At our stage of life – it comes with the territory – brushes with mortality in one form or another attend Rusters all too often but it is fitting that today we salute two Brits whose deaths were announced on Thursday.
DAME DIANA RIGG
Diana Rigg will remain an iconic figure in British theatre and entertainment life for as long as Rusters endure.
Firstly, she was a damned fine actress who could deploy her talents right across the spectrum.
In a sense, her “arrival” in British consciousness with the Emma Peel role in The Avengers fittingly set the tone for her lasting reputation.
She replaced another female icon of the time (Honor Blackman) in the role as the sidekick of Patrick Macnee’s character (Steed) but in her own, singular, fashion.
Whereas Blackman vamped it up, purring her lines as if attempting to emulate Eartha Kitt, Rigg did it her own way – being somehow both ‘warmer’ towards her boss than her predecessor and yet always somehow suggesting that, if anything beyond vague flirting ever occurred between them, she’d devour Steed before breakfast and then demand something more substantial for lunch.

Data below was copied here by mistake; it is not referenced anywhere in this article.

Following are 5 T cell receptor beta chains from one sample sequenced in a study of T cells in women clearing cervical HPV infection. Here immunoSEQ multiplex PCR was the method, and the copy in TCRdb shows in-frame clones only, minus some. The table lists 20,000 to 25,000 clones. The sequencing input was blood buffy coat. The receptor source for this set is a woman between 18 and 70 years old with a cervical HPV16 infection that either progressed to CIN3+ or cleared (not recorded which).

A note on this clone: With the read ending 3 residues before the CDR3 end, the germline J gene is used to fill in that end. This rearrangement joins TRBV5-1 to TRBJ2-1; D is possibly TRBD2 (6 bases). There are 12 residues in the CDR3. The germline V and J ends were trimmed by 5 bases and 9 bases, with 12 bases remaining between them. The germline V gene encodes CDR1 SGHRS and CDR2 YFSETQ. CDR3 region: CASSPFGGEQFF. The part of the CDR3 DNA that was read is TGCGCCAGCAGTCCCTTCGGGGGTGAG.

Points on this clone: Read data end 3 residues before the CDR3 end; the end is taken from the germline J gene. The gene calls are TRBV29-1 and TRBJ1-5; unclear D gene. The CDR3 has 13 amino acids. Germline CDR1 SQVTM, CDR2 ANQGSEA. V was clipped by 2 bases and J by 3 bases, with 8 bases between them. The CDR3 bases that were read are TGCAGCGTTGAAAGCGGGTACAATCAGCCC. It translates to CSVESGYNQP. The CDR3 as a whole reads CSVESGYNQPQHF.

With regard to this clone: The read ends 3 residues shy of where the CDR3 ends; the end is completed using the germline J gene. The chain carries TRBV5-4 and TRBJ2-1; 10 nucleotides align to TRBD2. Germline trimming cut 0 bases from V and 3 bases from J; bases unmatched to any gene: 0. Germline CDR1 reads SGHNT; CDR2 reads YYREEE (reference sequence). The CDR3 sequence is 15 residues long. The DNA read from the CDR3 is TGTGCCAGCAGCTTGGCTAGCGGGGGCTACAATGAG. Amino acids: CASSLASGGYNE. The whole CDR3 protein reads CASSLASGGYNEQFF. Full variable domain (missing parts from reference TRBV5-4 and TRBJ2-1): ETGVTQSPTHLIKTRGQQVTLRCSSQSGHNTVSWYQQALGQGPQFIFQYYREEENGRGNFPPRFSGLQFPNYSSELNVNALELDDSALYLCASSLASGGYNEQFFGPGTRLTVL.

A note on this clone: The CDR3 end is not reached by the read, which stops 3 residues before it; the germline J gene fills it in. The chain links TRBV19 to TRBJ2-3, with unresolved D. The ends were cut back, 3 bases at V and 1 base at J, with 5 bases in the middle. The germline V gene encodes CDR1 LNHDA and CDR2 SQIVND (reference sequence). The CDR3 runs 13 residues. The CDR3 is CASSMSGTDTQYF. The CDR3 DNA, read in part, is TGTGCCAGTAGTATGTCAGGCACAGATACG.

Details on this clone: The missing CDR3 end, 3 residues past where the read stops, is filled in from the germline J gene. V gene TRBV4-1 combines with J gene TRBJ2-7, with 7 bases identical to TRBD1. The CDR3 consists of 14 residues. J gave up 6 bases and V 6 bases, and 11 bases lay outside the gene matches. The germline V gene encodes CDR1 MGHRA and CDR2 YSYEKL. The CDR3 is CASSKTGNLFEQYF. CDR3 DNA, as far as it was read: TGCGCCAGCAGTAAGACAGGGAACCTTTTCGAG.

And thus continued Rigg’s career.
Despite later international success as James Bond’s wife (briefly), she steadfastly ploughed her own furrow – taking roles that interested or challenged her rather than those potentially less demanding but infinitely more rewarding in monetary terms – and always with a detached but ballsy “take me or leave me” attitude leavened with utterings of acute insight, self-deprecation and humour.
One to remember with both affection and respect.
Here’s a link to an American appreciation of her life and times by Anita Gates as appears today upon the website of the – NEW YORK TIMES
Minter belonged to a much-loved group of British boxing legends, viz. those who – whilst not perhaps quite gifted with world class talent – worked hard, always gave of their best in the ring, never let anyone down whilst remaining as much a “man in the street” as the next man on the pavement.
In mentioning that I immediately think of the likes of similar yeomen as Chris Finnegan, Henry Cooper, Freddie Mills, Alan Rudkin, Dave “Boy” Green and Tony Sibson.
The other big feature of Minter’s appeal was that he hailed from Crawley.
Not a great deal has ever done that, but between 1972 and 1981, he certainly put the town on the map.
I shall not proceed to review his professional career further here.
Instead I shall leave it to Ian Probert, a contributor to Boxing News online, who interviewed the great man three decades and more after his career finished – see here – BOXING NEWS